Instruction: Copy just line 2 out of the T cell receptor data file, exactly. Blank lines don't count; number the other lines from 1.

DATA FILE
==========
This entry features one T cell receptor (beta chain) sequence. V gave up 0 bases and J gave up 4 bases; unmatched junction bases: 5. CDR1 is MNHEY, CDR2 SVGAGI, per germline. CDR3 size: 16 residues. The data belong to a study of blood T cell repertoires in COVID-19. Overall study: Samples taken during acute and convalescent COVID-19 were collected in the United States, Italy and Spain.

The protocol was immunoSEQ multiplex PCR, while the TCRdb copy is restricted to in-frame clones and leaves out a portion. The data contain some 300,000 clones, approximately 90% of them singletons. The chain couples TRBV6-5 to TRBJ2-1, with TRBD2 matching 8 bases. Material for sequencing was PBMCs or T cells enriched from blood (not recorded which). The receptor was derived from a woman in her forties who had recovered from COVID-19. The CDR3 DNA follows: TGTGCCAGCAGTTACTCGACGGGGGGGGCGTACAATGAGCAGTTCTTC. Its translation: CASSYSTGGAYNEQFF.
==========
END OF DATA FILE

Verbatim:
The protocol was immunoSEQ multiplex PCR, while the TCRdb copy is restricted to in-frame clones and leaves out a portion. The data contain some 300,000 clones, approximately 90% of them singletons. The chain couples TRBV6-5 to TRBJ2-1, with TRBD2 matching 8 bases. Material for sequencing was PBMCs or T cells enriched from blood (not recorded which). The receptor was derived from a woman in her forties who had recovered from COVID-19. The CDR3 DNA follows: TGTGCCAGCAGTTACTCGACGGGGGGGGCGTACAATGAGCAGTTCTTC. Its translation: CASSYSTGGAYNEQFF.